Lauber v. Lawrence & Morris et al

Filing 24

OPINION AND ORDER. For the reasons stated in the accompanying Opinion and Order, the Court grants Defendants' motion to dismiss and denies Defendants' motion for sanctions under 28 U.S.C. § 1927 18 . The Court dismisses Lauber's first amended complaint with prejudice and terminates this case. Mail ILND 450. Signed by the Honorable Sara L. Ellis on 9/20/2017. Mailed notice(rj, ) (Main Document 24 replaced on 9/20/2017) (rj, ).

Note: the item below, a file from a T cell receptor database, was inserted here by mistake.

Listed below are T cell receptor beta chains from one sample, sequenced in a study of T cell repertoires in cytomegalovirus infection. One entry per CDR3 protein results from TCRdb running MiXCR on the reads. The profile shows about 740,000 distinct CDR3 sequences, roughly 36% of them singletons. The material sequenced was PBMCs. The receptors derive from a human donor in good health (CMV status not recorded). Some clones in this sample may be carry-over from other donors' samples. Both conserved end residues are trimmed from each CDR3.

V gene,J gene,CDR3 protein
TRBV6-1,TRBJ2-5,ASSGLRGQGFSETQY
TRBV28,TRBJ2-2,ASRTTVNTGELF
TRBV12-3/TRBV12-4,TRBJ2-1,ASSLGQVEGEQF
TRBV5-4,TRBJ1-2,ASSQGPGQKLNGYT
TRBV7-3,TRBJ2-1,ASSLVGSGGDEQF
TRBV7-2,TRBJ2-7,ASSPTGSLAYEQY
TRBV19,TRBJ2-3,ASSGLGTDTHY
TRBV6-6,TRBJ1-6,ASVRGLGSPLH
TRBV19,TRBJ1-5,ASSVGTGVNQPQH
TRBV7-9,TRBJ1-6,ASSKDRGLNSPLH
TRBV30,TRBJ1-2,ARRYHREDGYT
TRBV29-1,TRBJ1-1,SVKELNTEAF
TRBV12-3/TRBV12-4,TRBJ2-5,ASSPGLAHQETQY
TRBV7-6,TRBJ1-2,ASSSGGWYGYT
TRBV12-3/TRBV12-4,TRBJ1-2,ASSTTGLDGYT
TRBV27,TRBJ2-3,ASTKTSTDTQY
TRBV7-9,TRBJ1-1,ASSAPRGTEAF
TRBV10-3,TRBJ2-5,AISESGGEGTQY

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UNITED STATES DISTRICT COURT NORTHERN DISTRICT OF ILLINOIS EASTERN DIVISION ANITA LAUBER, Plaintiff, v. LAWRENCE & MORRIS, and NATHANIEL DAVID LAWRENCE, Defendants. ) ) ) ) ) ) ) ) ) ) No. 16 C 11050 Judge Sara L. Ellis OPINION AND ORDER Plaintiff Anita Lauber filed this suit against Defendants Lawrence & Morris and Nathaniel David Lawrence after they brought her to state court seeking to collect on a delinquent consumer debt. Lauber claims that the citation to discover assets she received violated § 1692e and § 1692f of the Fair Debt Collection Practices Act (“FDCPA”), 15 U.S.C. § 1692 et seq. Defendants move to dismiss Lauber’s first amended complaint and seek sanctions for its filing pursuant to 28 U.S.C. § 1927. Defendants argue that the allegedly misleading statement in the citation’s caption is substantially similar to the captions recommended for use in other Illinois counties and sanctioned by Illinois statute such that no deception can be found. The Court agrees that Lauber has failed to sufficiently allege that the language Defendants used was material or would have a practical impact on a consumer’s decision making process, which bars Lauber’s § 1692e claim. The Court also dismisses Lauber’s § 1692f claim because that section does not apply to legislatively and judicially sanctioned actions, like the citation at issue here. Although the Court thus grants Defendants’ motion to dismiss, it is not appropriate to impose sanctions on Lauber because her actions have not multiplied the proceedings unreasonably and vexatiously. BACKGROUND1 Lawrence & Morris, a law firm, and its principal, Lawrence, engage in the business of collecting consumer debts. On behalf of Bradford & Gordon, LLC, they sought to collect a delinquent consumer debt Lauber allegedly owed Bradford & Gordon, LLC for legal services. Defendants filed a complaint to collect the debt on September 2, 2015 in the Circuit Court of Cook County. On September 7, 2016, the state court entered a judgment against Lauber in the amount of $4,913.36. On September 30, 2016, Defendants filed the citation at issue, seeking to determine Lauber’s assets at a citation hearing, and mailed it to Lauber. The citation commanded Lauber’s presence at the courthouse at a specific date and time. Defendants included the following statement in the case caption: “YOUR FAILURE TO APPEAR AT THIS HEARING MAY RESULT IN YOUR ARREST.” Doc. 1-1 at 26. On March 17, 2017, the judge presiding over the citation proceeding entered an order continuing the citation hearing, noting that the hearing had been “properly filed and [was] conforming with 2-1402.” Doc. 18-4 at 2. LEGAL STANDARD A motion to dismiss under Rule 12(b)(6) challenges the sufficiency of the complaint, not its merits. Fed. R. Civ. P. 12(b)(6); Gibson v. City of Chicago, 910 F.2d 1510, 1520 (7th Cir. 1 The facts in the background section are taken from Lauber’s first amended complaint and are presumed true for the purpose of resolving Defendants’ motion to dismiss. See Virnich v. Vorwald, 664 F.3d 206, 212 (7th Cir. 2011); Local 15, Int’l Bhd. of Elec. Workers, AFL-CIO v. Exelon Corp., 495 F.3d 779, 782 (7th Cir. 2007). In Lauber’s first amended complaint, she references exhibits but does not attach those exhibits. The exhibits, however, appear to be the same as those she attached to her original complaint. Although these exhibits should have been attached to the first amended complaint as well, because Defendants themselves assume Lauber intended to refer to the same exhibits, the Court refers to those exhibits attached to the original complaint and advises Lauber to file them separately as attachments to the first amended complaint. The Court also takes notice of the documents Defendants attached to their motion to dismiss because they are matters of public record and thus subject to judicial notice. See Gen. Elec. Capital Corp. v. Lease Resolution Corp., 128 F.3d 1074, 1080–81 (7th Cir. 1997). 2 1990). In considering a Rule 12(b)(6) motion to dismiss, the Court accepts as true all wellpleaded facts in the plaintiff’s complaint and draws all reasonable inferences from those facts in the plaintiff’s favor. AnchorBank, FSB v. Hofer, 649 F.3d 610, 614 (7th Cir. 2011). To survive a Rule 12(b)(6) motion, the complaint must not only provide the defendant with fair notice of a claim’s basis but must also be facially plausible. Ashcroft v. Iqbal, 556 U.S. 662, 678, 129 S. Ct. 1937, 173 L. Ed. 2d 868 (2009); see also Bell Atl. Corp. v. Twombly, 550 U.S. 544, 555, 127 S. Ct. 1955, 167 L. Ed. 2d 929 (2007). “A claim has facial plausibility when the plaintiff pleads factual content that allows the court to draw the reasonable inference that the defendant is liable for the misconduct alleged.” Iqbal, 556 U.S. at 678. Sanctions under 28 U.S.C. § 1927 apply to “attorney[s] or other person[s] admitted to conduct cases in any court . . . who so multipl[y] the proceedings in any case unreasonably and vexatiously[.]” The Seventh Circuit has interpreted the term vexatious to mean subjective or objective bad faith. Kotsilieris v. Chalmers, 966 F.2d 1181, 1184 (7th Cir. 1992) (citing Ordower v. Feldman, 826 F.2d 1569, 1574 (7th Cir. 1987) (noting that “intentional ill will or reckless conduct constitutes vexatious conduct”)). Sanctions are justified where an attorney presses a claim “without a plausible legal or factual basis and lacking in justification,” Pac. Dunlop Holdings, Inc. v. Barosh, 22 F.3d 113, 119 (7th Cir. 1994) (quoting Walter v. Fiorenzo, 840 F.2d 427, 433 (7th Cir. 1988)), or “pursue[s] a path that a reasonably careful attorney would have known, after appropriate inquiry, to be unsound.” Kapco Mfg. Co. v. C & O Enters., Inc., 886 F.2d 1485, 1491 (7th Cir. 1989) (quoting In re TCI, 769 F.2d 441, 445 (7th Cir. 1985)). ANALYSIS I. Motion to Dismiss Defendants seek to dismiss Lauber’s first amended complaint against them, claiming that they did not commit any alleged FDCPA violations when using language similar to that 3 sanctioned by Illinois statute, 735 Ill. Comp. Stat. 5/2-1402, and indeed used by two other Illinois county courts, when sending the citation to Lauber. Defendants chose to use a form case caption approved by the McHenry and St. Clair County courts for citations to discover assets in preparing the citation served on Lauber. Compare Doc. 1-1 at 26 (citation served on Lauber), with 22nd Judicial Cir. Ct. R. 15.01 (McHenry County rule for citations to discover assets); Doc. 18-3 (St. Clair County form citation to discover assets). Lauber alleges that the citation she received violated the FDCPA because the statement in the caption indicating that her failure to appear may result in arrest did not adequately define the four steps that must occur before she could be arrested for not appearing at the required citation hearing. Specifically, Lauber alleges the caption on the citation was a false or misleading representation in violation of § 1692e, which states “[a] debt collector may not use any false, deceptive, or misleading representation or means in connection with the collection of any debt.” 15 U.S.C. § 1692e. Lauber also claims that the caption to the citation violates 15 U.S.C. § 1692f, in which “[a] debt collector may not use unfair or unconscionable means to collect or attempt to collect any debt.” Defendants may use Lauber’s pleadings to demonstrate that she is not entitled to relief. McCready v. eBay, Inc., 453 F.3d 882, 888 (7th Cir. 2006). A. Section § 1692e The Seventh Circuit has defined three categories of cases alleging deceptive or misleading statements: (1) cases involving statements that plainly, on their face, are not misleading or deceptive; (2) cases involving statements that are not plainly misleading or deceptive but might possibly mislead or deceive the unsophisticated consumer, for which plaintiffs must produce extrinsic evidence to prove that unsophisticated consumers find the statements to be so; and (3) communications which are plainly deceptive and misleading to an unsophisticated consumer as a matter of law. 4 Marquez v. Weinstein, Pinson & Riley, P.S., 836 F.3d 808, 814–15 (7th Cir. 2016) (quoting Ruth v. Triumph P’ships, 577 F.3d 790, 800 (7th Cir. 2009)). Typically, determining whether a communication is misleading is a question of fact that the Court cannot determine at the motion to dismiss stage. Walker v. Nat’l Recovery, Inc., 200 F.3d 500, 501 (7th Cir. 1999). But if the Court can determine from the face of the document in question that “not even a significant fraction of the population would be misled by it . . . the court should reject it without requiring evidence beyond the letter itself.” Taylor v. Cavalry Inv., L.L.C., 365 F.3d 572, 574–75 (7th Cir. 2004) (citation omitted) (internal quotation marks omitted). Thus, if the statement in question is “plainly, on [its] face, [ ] not misleading or deceptive,” the Court may dismiss the case based on its own determination without looking to extrinsic evidence. Ruth, 577 F.3d at 800. To determine whether a statement is misleading or deceptive under § 1692e, the Court applies an unsophisticated consumer standard. See Wahl v. Midland Credit Mgmt., Inc., 556 F.3d 643, 646 (7th Cir. 2009) (“If a statement would not mislead the unsophisticated consumer, it does not violate the FDCPA-even if it is false in some technical sense.”); Peters v. Gen. Serv. Bureau, Inc., 277 F.3d 1051, 1056 (8th Cir. 2002) (finding that the unsophisticated consumer standard allows a defendant to inform a plaintiff of the right to appear and deny or to “otherwise plead” without setting forth additional details concerning these options). The unsophisticated consumer has “rudimentary knowledge about the financial world and is capable of making basic logical deductions and inferences.” Wahl, 556 F.3d at 645 (quoting Pettit v. Retrieval Masters Creditors Bureau, Inc., 211 F.3d 1057, 1060 (7th Cir. 2000)). Although an “unsophisticated consumer ‘may tend to read collection letters literally, he does not interpret them in a bizarre or idiosyncratic fashion.’” Gruber v. Creditors’ Prot. Serv., Inc., 742 F.3d 271, 274 (7th Cir. 2014) 5 (quoting Pettit, 211 F.3d at 1060) (finding an unsophisticated consumer would interpret a request for verification of debt by a defendant to be the same as disputing debt). The Seventh Circuit also requires that an alleged violation of § 1692e be material and as such “have [a] practical impact on a consumer’s rights or decision-making process—that is, . . . represent the kind of conduct the [FDCPA] was intended to eliminate.” Janetos v. Fulton Friedman & Gullace, LLP, 825 F.3d 317, 324 (7th Cir. 2016). Thus, the Court asks not whether the statement is false or misleading, but whether the statement is material. Hahn v. Triumph P’ships LLC, 557 F.3d 755, 758 (7th Cir. 2009) (“A statement cannot mislead unless it is material, so a false but non-material statement is not actionable.”). Here, the Court finds that Lauber has not and cannot establish that the statement at issue—“YOUR FAILURE TO APPEAR AT THIS HEARING MAY RESULT IN YOUR ARREST”—materially misleads an unsophisticated consumer. 735 Ill. Comp. Stat. 5/2-1402 provides the following with respect to a citation to discover assets: All citations issued by the clerk shall have the following language, or language substantially similar thereto, stated prominently on the front, in capital letters: “IF YOU FAIL TO APPEAR IN COURT AS DIRECTED IN THIS NOTICE, YOU MAY BE ARRESTED AND BROUGHT BEFORE THE COURT TO ANSWER TO A CHARGE OF CONTEMPT OF COURT, WHICH MAY BE PUNISHABLE BY IMPRISONMENT IN THE COUNTY JAIL.” 735 Ill. Comp. Stat. 5/2-1402(a). Defendants argue that the citation’s caption, which reads “YOUR FAILURE TO APPEAR AT THIS HEARING MAY RESULT IN YOUR ARREST” and the language provided by § 2-1402(a) are substantially similar, meaning Lauber cannot state a claim under § 1692e based on inclusion of the language in the citation. While the statutory language is more informative of the process by which the recipient could be punished, the 6 material effect is the same.2 Both captions clearly indicate that a failure to appear in court may ultimately lead to arrest and that attendance at the hearing described in the citation is necessary. Whether one understands the process by which one will be arrested for failing to attend a hearing, sophisticated and unsophisticated consumers are warned and encouraged by both statements to attend the hearing. Thus, the Court finds that the meaning implied in the statutorily suggested statement and the citation caption are substantially similar. Even the statute contemplates that similar, and not exact, wording may be used, suggesting no issues with the language Defendants employed. See 735 Ill. Comp. Stat. 5/2-1402(a) (indicating that “substantially similar” language may be used). Lauber nonetheless argues that the caption fails to note four steps that separate a citation hearing from an arrest. See Doc. 13 ¶ 27. (stating that in order to be arrested, a rule to show cause must be issued, followed by a failure to appear, leading to a contempt order, followed by a motion for a body attachment order, and if granted, an arrest warrant). Yet, the caption suggested in § 2-1402(a) also does not fully include these four steps. Lauber’s argument would mean the very statute Defendants allegedly failed to follow would violate the FDCPA as well. Similarly, both McHenry and St. Clair County courts use the language used by Defendants in the citation, meaning that finding this caption to violate § 1692e would also cause all citations from these two counties to violate § 1692e. Considering that this language has been sanctioned by two other county court systems and that the language does not substantially differ from that provided by state statute, clearly “not even ‘a significant fraction of the population’ would be misled” by the language Lauber complains of in the caption here. Taylor, 365 F.3d at 574–75. 2 Additionally, the citation Lauber received also included additional details concerning the failure to appear for the hearing, again in capital letters and on the first page. See Doc. 1-1 at 26. Thus, when taken together with the bolded, underlined, capitalized statement in the caption, the information provided to Lauber fully approximates that included in the statute. 7 As such, the Court rejects Lauber’s § 1692e claim without requiring evidence beyond the citation itself. Id. Because the statement in question was not misleading or deceptive, the Court grants Defendants’ motion and dismisses Lauber’s § 1692e claim with prejudice. B. Section 1692f The Court now turns to Defendants’ alleged violation of § 1692f, which prohibits the use of “unfair or unconscionable means to collect or attempt to collect any debt.” 15 U.S.C. § 1692f. Section 1692f does not include a clear definition of what constitutes “unfair or unconscionable means,” however. See Bentrud v. Bowman, Heintz, Boscia & Vician, P.C., 794 F.3d 871, 874 (7th Cir. 2015) (“Unfortunately, the statute does not define the phrase ‘unfair or unconscionable.’”); Beler v. Blatt, Hasenmiller, Leibsker & Moore, LLC, 480 F.3d 470, 474 (7th Cir. 2007). But the Seventh Circuit has noted that § 1692f is not “an enforcement mechanism for other rules of state and federal law.” Beler, 794 F.3d at 474. Specifically, “[t]he implication is that state judicial proceedings are outside the scope of § 1692f. State judges may decide how their judgments are to be collected.” Id. at 475; see also Eul v. Transworld Sys., No. 15 C 7755, 2017 WL 1178537, at *4 (N.D. Ill. Mar. 30, 2017) (denying plaintiff’s attempt to use the FDCPA under § 1692f to enforce matters governed by state law). Here, Lauber is asking the Court to apply § 1692f to action approved by the Illinois state legislature and courts, to which, under Beler, § 1692f does not apply. 480 F.3d at 475 (fact that § 1692f(6) specifies that creditors may not take “nonjudicial action” implies that judges should not read § 1692f “to displace decisions consciously made by state legislatures and courts about how judgment creditors collect judgments entered under state law”). Lauber argues, however, that the Court should follow Vanhuss v. Kohn Law Firm S.C., where the court refused to foreclose application of § 1692f to judicial actions. 127 F. Supp. 3d 8 980, 989 (W.D. Wis. 2015) (“Given the nonexhaustive nature of the list in § 1692f, however, the court has trouble adopting defendants’ argument that Congress ‘expressly limit[ed] the scope of the statute to nonjudicial actions.’” (alteration in original) (citation omitted)). But the Court disagrees with the Vanhuss court in this case, where both legislative and judicial sanction have been granted to the action and language Lauber challenges as unfair or unconscionable. See Bentrud, 794 F.3d at 875–76 (finding that § 1692f could not be used to address matters governed by state law); Beler, 480 F.3d at 474–75 (finding § 1692f did not apply to defendant’s serving of a citation that caused plaintiff’s bank to freeze her checking account); cf. Vanhuss, 127 F.3d at 991 (defendant’s garnishment order filed against a non-debtor party from whom the defendant had no legal right to collect). Therefore, the Court dismisses Lauber’s § 1692f claim with prejudice. II. Section 1927 Sanctions The Court has discretion to impose § 1927 sanctions when an attorney acts in an “objectively unreasonable manner by engaging in a ‘serious and studied disregard for the orderly process of justice.’” Walter, 840 F.2d at 433 (quoting Overnite Transp. Co. v. Chicago Indus. Tire Co., 697 F.2d 789, 795 (7th Cir. 1983)). “[T]he power to assess costs on the attorney involved ‘is a power which the courts should exercise only in instances of a serious and studied disregard for the orderly process of justice.’” Overnite Transp. Co., 697 F.2d at 795 (quoting Kiefel v. Las Vegas Hacienda, Inc., 404 F.2d 1163, 1167 (7th Cir. 1968)). “A lawyer’s reckless indifference to the law may impose substantial costs on the adverse party,” with § 1927 allowing the Court to impose the costs of that lawyer’s actions on the lawyer. See In re TCI Ltd., 769 F.2d at 445. As mentioned above, the Court may impose sanctions for an attorney’s pursuit of claims 9 that have no legal or factual basis or that the attorney should have known were unsound. See Jolly Grp., Ltd. v. Medline Indus., Inc., 435 F.3d 717, 720 (7th Cir. 2006). Lauber’s original complaint and first amended complaint do not constitute a serious and studied disregard for the orderly process of justice. Nor are Lauber’s actions indicative of bad faith. In re TCI Ltd., 769 F.2d at 445. Lauber filed a first amended complaint that sought to resolve issues raised by Defendants with the original complaint and to bring the complaint in line with the Federal Rules of Civil Procedure. While Lauber’s first amended complaint fails to stand up to the Defendants’ renewed motion to dismiss, the Court finds no indication of malice, reckless conduct, or indifference to the law on Lauber or her counsel’s behalf. Nor can the Court conclude that the mere filing of a complaint and then an amended complaint sufficiently amounts to a “serious and studied disregard for the orderly process of justice.” See Overnite Transp. Co., 697 F.2d at 795 (filing a complaint and appealing its dismissal does not constitute a serious and studied disregard for the orderly process of justice, noting that accepting such an argument “would have a profound chilling effect upon litigants and would further interfere with the presentation of meritorious arguments”). Lauber did not file numerous, false motions or pursue a clearly frivolous claim, nor were Lauber’s submissions “lengthy, rambling, filled with invective, often recycled from earlier submissions, lack[ing] in citations to authority, and filled with misrepresentations of fact and law.” Kapco Mfg. Co., Inc., 886 F.2d at 1490–91. The Court therefore denies Defendants’ motion for sanctions under § 1927. 10 CONCLUSION For the foregoing reasons, the Court grants Defendants’ motion to dismiss and denies Defendants’ motion for sanctions under 28 U.S.C. § 1927 [18]. The Court dismisses Lauber’s first amended complaint with prejudice and terminates this case. Dated: September 20, 2017 ______________________ SARA L. ELLIS United States District Judge 11